Monday, May 14, 2012

Yo! That's a Mixtape?

Editor's note: This is a rewrite of a mixtape review we accomplished at some point in 2011. The artist requested that we take down our negative review of his mixtape or he would contact "higher authorities" (like God?). Hahaha! What a pansy! If you don't want a negative review then don't make awful hip hop. Right? AND don't post it on the largest mixtape sharing site around, dumbass. Anyway, we took it down! But it's back baby, but since the artist pulled his own awful mixtape off the internet, and asked us nicely (at first), we are removing all specific references to the artist and his work. So this is the most worthless post we've ever done. Enjoy!

Yo! That’s a Mixtape: (title removed at request of artist) 

--Official Stats--
Artist: Removed (It was a really common name that a Meth addict would give an unwanted kid, followed by a really dumb "street name").
Title: "Removed" (It was realllllly dumb)
Uploaded to DatPiff: Removed (about four years ago)
Listens: Very few, less than fifty
Artist Aliases: A really stupid variation of his already stupid rap name. Stupid!
Affiliations: Arby's
Location: A rural area of an eastern state

Editor's note: We'll call the artist "Bunko" just so I can call him SOMETHING in this review. Bunko is not his real name.

 Bunko, where have you been?” – Bunko's mom (not hip hop fans).

It’s no secret that one of my favorite elements of hip hop is MCing. It's the best. There’s not much that can top hearing an established MC tear up a track. But one thing that might be a little better is when a guest appearance by a small time MC blows your mind. We've seen it tens of times: a single good verse by a small time cat turns into a career. It feeds the beast of hip hop through cross promotion and makes the whole genre better. Cool for that. On the other end of that spectrum are the kids in the suburbs who upload mixtapes that they made in their nice house mansion using their Rockband microphone for fun. These are not serious MCs, they are misguided morons who think that anyone can rap. Bunko is one such moron, as proof he describes his debut mixtape as follows:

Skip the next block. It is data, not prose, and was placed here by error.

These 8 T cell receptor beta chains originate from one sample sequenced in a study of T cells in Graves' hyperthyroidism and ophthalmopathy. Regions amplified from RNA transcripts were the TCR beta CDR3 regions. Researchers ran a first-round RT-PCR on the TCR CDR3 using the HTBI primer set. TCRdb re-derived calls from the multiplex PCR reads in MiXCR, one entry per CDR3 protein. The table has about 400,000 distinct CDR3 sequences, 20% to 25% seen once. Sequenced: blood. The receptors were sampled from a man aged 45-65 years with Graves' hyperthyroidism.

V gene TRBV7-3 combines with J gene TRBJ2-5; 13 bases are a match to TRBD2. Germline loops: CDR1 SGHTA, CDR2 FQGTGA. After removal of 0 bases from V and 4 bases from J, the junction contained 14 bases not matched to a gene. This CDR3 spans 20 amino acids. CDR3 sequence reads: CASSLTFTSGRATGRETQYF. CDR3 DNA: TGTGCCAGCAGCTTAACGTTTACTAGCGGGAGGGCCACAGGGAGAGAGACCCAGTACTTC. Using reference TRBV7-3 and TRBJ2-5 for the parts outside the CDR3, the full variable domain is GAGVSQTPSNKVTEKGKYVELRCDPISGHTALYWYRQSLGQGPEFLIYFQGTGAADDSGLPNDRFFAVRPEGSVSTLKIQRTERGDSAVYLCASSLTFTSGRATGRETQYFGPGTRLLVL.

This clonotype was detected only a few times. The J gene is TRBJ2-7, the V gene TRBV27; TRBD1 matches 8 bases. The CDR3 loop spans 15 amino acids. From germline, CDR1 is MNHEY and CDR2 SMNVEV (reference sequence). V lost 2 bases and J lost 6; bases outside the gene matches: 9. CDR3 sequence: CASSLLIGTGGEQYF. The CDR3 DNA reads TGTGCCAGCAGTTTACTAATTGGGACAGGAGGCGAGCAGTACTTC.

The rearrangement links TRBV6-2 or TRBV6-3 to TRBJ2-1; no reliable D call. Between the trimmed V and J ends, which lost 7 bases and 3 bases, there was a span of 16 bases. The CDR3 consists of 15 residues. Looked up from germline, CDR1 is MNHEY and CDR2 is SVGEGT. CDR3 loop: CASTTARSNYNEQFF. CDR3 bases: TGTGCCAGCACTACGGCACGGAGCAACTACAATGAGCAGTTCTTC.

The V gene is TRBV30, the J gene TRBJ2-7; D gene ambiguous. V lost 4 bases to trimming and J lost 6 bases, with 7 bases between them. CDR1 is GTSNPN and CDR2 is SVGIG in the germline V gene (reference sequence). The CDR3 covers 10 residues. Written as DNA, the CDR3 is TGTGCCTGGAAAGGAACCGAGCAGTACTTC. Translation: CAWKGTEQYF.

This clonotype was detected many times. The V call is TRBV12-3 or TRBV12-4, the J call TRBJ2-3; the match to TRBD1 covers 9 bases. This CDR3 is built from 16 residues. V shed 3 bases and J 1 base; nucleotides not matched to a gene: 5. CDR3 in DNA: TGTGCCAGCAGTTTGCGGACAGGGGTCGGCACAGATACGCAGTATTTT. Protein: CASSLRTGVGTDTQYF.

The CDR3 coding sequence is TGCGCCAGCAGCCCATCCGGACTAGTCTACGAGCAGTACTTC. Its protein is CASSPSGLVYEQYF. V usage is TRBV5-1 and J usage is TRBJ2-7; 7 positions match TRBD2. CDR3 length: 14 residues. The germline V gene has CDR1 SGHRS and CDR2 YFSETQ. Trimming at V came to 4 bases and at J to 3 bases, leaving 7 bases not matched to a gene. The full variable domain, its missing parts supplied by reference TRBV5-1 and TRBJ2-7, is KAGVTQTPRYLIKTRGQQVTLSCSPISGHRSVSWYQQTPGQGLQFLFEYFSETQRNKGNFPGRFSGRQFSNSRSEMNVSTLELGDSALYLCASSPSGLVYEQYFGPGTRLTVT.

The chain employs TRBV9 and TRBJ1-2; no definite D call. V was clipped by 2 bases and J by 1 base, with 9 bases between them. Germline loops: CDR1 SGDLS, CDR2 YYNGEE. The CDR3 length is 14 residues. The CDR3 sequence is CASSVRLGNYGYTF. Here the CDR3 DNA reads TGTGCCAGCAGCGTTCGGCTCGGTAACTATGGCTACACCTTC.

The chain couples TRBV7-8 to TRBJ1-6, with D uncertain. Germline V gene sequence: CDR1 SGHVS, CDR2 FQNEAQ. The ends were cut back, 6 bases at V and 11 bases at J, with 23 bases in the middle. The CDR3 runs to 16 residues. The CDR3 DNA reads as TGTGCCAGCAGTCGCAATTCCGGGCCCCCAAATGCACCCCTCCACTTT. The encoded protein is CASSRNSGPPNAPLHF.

a few tracks i recorded with my rock band mic and audacity.
nothing to special just tryna b heard

Yep.  Because anyone can rap with any kind if equipment, right?  If you’re talented it will shine through, no matter what video game accessories you use as recording equipment. Right?  That’s how the RZA started out, RIGHT?  I assume by "audacity" Bunko means the freeware (that usually includes a capital letter, Bunko), but I would point out that it takes audacity to put your name on a mixtape this bad.

Now, I know it’s kind of unfair for a seasoned idiot like myself to review someone’s hobby, but that’s my job.  If you don’t want it reviewed, don’t upload it to a public site.  Obviously Bunko thinks he has something special here and he is “tryna b heard”, so, dream come true time. Ya heard!

For the record, I’m not out for blood. If a track is good, I’ll give it the respect it deserves. That's how I roll. Credit where credit is due or However, if something catches my ear as being a little off, I’ll call that out as well. I’m taking into account all of the elements of hip hop, and I’ll just go ahead and spoil this for you now: Bunko is terrible. I would use a word worse than terrible if I could, but I’m not that smart (you can go to if you want, I don’t have time).